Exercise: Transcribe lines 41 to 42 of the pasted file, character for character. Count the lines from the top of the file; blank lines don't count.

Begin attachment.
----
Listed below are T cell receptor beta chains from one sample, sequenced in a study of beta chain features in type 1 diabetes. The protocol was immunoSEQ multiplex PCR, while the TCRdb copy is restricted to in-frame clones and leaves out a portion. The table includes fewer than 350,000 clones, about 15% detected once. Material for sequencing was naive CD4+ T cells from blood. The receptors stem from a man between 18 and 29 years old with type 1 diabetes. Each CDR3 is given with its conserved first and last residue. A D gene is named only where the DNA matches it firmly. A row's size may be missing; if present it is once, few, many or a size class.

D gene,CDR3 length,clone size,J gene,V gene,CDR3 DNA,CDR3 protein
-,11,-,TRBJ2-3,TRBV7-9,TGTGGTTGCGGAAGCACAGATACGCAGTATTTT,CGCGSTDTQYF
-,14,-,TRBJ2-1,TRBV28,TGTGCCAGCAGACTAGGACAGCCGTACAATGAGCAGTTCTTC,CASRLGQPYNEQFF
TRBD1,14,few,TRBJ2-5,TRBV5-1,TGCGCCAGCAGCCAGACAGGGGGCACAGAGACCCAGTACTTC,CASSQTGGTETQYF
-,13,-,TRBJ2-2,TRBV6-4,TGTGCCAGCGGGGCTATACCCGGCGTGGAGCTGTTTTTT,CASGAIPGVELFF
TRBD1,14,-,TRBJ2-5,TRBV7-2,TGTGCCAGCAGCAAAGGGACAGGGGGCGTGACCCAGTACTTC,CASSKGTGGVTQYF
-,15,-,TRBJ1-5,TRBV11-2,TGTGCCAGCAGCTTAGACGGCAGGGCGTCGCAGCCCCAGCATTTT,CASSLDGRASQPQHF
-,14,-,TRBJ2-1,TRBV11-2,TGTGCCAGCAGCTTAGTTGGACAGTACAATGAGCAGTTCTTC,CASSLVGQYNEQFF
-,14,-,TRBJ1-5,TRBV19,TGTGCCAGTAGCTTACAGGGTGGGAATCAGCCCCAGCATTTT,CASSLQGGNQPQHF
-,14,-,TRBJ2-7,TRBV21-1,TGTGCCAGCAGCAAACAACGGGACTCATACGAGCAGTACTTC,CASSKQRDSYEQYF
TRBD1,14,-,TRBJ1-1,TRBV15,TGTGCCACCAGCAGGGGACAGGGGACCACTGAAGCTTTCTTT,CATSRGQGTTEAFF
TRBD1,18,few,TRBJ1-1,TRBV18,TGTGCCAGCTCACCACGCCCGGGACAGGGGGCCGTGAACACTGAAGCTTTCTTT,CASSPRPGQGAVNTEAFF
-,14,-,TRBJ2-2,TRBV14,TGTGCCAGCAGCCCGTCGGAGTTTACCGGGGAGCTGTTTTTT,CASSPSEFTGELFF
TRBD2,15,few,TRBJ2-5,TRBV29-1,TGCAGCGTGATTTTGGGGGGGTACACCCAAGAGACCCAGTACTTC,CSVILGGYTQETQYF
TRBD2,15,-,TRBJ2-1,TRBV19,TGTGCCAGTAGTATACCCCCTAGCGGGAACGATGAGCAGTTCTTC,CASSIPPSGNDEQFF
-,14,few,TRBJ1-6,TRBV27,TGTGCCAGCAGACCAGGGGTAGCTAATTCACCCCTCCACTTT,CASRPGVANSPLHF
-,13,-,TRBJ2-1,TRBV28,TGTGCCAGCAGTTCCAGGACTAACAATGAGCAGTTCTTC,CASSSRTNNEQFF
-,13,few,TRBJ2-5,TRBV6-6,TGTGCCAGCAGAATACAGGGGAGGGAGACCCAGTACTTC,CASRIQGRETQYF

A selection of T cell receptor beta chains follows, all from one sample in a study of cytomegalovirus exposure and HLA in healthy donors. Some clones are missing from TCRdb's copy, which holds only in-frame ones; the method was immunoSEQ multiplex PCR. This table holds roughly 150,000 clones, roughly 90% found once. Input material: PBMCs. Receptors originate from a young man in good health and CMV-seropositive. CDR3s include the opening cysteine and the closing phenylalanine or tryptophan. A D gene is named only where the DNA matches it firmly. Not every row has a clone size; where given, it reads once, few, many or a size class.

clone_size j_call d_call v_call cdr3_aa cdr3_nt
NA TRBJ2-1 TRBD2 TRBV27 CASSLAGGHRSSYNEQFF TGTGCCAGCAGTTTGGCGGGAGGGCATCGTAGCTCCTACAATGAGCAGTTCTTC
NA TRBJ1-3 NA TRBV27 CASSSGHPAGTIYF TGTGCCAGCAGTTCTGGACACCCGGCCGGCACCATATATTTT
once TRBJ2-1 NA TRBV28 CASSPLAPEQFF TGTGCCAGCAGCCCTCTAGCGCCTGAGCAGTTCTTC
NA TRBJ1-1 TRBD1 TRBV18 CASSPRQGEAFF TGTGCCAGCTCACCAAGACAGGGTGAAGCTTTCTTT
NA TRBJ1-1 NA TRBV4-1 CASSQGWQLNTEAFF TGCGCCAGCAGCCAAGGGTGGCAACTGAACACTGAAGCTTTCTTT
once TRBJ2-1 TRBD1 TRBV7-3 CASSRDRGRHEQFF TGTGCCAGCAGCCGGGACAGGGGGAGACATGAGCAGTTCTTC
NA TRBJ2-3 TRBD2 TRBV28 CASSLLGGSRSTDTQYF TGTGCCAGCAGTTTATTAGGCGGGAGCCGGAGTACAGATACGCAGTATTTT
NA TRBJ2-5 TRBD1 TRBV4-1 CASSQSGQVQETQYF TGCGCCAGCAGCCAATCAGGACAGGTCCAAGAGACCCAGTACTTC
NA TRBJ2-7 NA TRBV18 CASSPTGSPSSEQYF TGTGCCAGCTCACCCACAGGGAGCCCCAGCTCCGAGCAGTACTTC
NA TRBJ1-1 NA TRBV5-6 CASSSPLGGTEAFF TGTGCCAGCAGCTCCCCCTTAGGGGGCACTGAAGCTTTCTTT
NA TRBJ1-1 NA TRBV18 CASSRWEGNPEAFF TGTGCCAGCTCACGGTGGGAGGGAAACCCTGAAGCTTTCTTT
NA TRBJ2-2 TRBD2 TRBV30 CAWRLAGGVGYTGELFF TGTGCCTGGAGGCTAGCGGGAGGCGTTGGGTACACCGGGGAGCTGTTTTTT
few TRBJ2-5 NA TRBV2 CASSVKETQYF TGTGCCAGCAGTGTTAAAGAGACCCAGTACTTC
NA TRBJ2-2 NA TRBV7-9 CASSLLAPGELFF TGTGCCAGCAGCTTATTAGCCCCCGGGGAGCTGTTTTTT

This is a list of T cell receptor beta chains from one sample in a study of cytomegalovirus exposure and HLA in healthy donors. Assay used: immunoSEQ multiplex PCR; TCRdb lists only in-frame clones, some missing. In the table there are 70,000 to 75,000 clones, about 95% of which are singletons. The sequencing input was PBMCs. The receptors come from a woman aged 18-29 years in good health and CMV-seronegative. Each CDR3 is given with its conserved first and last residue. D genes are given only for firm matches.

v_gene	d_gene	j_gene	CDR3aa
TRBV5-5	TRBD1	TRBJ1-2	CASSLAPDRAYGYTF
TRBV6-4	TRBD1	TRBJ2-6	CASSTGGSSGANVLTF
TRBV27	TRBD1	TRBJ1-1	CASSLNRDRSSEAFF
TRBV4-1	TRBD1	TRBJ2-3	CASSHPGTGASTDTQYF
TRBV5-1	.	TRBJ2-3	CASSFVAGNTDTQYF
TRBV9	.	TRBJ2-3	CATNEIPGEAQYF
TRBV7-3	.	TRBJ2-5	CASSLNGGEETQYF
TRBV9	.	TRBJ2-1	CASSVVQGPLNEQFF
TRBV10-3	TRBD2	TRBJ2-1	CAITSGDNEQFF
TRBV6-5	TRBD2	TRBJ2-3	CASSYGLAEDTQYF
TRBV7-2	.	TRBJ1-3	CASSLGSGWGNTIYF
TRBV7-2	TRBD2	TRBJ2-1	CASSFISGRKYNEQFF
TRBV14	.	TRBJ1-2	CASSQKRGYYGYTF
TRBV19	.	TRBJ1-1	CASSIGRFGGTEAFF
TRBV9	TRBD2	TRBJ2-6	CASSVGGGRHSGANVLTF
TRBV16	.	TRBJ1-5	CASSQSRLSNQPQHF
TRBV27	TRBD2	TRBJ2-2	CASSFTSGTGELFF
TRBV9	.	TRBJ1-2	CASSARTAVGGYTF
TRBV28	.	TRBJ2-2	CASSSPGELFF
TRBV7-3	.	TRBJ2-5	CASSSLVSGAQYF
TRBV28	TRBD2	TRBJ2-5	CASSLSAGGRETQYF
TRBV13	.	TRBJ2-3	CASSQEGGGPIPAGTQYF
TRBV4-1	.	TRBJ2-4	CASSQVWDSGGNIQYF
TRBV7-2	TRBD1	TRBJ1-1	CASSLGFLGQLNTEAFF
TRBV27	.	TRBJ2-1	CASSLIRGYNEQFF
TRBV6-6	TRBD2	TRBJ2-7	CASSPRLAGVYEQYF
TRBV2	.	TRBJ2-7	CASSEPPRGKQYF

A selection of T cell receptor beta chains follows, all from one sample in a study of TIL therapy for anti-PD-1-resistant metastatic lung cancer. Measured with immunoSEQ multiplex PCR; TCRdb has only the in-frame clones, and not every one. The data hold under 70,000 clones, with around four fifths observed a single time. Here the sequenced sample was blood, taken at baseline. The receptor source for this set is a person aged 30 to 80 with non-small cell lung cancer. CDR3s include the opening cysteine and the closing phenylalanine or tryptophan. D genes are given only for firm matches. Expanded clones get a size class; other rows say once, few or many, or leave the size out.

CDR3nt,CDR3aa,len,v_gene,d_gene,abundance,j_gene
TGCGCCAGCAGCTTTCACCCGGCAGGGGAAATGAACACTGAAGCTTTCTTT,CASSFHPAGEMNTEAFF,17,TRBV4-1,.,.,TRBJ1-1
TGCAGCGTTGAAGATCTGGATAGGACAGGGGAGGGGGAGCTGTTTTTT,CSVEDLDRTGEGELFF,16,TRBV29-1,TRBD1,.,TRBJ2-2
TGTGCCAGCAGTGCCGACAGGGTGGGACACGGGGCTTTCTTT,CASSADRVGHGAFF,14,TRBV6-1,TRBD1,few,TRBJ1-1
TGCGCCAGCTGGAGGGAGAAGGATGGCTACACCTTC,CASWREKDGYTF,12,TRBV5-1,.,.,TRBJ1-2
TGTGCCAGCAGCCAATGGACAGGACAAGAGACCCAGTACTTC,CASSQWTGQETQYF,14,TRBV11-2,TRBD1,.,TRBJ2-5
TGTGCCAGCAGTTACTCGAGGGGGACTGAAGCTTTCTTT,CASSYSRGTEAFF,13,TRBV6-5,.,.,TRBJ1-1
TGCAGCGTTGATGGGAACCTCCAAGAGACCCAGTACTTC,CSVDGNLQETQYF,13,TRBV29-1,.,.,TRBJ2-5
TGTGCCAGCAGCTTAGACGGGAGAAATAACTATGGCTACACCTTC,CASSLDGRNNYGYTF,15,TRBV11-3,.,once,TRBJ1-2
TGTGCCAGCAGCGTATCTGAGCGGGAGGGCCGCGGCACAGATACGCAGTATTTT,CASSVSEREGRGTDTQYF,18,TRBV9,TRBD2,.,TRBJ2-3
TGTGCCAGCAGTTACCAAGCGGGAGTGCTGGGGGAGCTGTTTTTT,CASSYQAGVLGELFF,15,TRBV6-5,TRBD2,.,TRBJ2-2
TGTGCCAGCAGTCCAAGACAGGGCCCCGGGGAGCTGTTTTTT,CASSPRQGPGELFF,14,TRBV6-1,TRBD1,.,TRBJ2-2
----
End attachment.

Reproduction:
TRBV4-1	TRBD1	TRBJ2-3	CASSHPGTGASTDTQYF
TRBV5-1	.	TRBJ2-3	CASSFVAGNTDTQYF